|Satirists like Samanatha Bee are becoming|
some of the most trusted news sources.
Sure, I watch them a lot, but they get to yakking about all the outrages going in Washington to the point where none of it makes sense.
When I get confused like that, I turn to satirists like Stephen Colbert, John Oliver, Samantha Bee, Seth Meyers and sometimes the cast of "Saturday Night Live" to set me straight.
Yes, they all have a point of view, but satirists cut through the bullshit, instead of adding to it.
|When the news gets confusing, satirists like John|
Oliver are there for the rescue.
Big news networks will accurately report that something Trump said is a lie, or totally fabricated, or has no evidence to back it up.
So far, so good.
Then the TV channels spend hours and hours and hours parsing the latest lie or stupid remark. Plus, they bring on Trump sycophants to defend the lie, to spin the lie, to make it all seem better.
All this has the effect of confusing the viewer. Including people like me, who are pretty sophisticated news consumers.
|Frankly, I trust Stephen Colbert more than I trust|
much of what passes for cable news.
But when something is bull, just call it that, for crissakes!
Which is what satirists do. You don't necessarily have to agree with the satirsts' point of view, but at least you know you're getting to the heart of the matter.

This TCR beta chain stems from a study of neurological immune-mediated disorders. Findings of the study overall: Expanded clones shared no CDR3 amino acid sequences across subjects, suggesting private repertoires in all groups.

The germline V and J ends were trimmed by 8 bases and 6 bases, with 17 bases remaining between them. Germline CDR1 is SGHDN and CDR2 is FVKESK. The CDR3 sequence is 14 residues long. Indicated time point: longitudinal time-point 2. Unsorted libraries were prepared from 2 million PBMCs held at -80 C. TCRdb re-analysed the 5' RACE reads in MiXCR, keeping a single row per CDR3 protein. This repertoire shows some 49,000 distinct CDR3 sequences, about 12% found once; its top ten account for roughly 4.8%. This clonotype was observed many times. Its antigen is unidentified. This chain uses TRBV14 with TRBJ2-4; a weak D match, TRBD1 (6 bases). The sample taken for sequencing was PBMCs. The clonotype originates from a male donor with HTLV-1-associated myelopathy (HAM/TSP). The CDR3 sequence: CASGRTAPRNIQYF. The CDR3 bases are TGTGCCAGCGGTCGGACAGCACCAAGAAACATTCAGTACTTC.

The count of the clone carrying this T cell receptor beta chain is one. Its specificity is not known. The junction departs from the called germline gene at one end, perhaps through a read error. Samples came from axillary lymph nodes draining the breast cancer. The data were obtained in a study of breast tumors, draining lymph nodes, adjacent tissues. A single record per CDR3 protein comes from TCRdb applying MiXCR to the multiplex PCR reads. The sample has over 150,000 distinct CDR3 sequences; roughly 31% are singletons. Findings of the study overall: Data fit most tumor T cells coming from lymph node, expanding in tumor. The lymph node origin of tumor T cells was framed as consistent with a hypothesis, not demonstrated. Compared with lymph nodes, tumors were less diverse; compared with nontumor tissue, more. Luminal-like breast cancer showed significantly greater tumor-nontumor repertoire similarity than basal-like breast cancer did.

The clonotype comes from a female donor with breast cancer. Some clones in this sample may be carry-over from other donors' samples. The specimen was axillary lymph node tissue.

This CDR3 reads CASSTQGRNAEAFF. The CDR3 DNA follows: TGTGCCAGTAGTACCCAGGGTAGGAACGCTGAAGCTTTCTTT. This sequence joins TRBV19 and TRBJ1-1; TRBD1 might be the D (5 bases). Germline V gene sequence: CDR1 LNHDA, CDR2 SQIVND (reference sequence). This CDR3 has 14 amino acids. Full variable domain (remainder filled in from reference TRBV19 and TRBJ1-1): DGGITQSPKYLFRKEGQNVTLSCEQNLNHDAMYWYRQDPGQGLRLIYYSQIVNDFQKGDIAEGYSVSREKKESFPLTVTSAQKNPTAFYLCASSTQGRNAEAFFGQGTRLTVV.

In a humorous way. Humor often makes things so much easier to understand.
A few journalists are starting to get the message. Jake Tapper on CNN, for instance, is starting to make sarcastic remarks when a Trump surrogate says something over the top. He's calling the bullcrap.
On MSNBC, Rachel Maddow isn't really a satirist, but she's sure doing a good job of digging through the mountains of dirt in Washington to give us some insight into what's really going on. I like how she enthusiastically explains things in ways any bozo (like me!) can understand.
So all that is a start.
Yes, journalists ought to try to over all sides and be fair. But when someone is calling the Earth flat, time to go for the jugular.
It's no wonder satirists through history have had they heydeys when the leaders are failing particularly badly. If you're a good satirist, enjoy your current success. We need people like you.
In the video at the bottom of this post, you'll hear Sophia McClennen, a co-author of "Is Satire Saving Our Nation?" give this money quote that is spot on: "Political satire is about showing you the system is faking you out...It fires up the mind to say, 'Hmmm, this doesn't seem right.'"
Yes, I think satire can inspire needed political activism.
The video below is about seven minutes long, but you should really watch it. It's a great guide to how to report on, and how the public ought to try and understand bullcrap. The video is NSFW, because of some language, but worth it.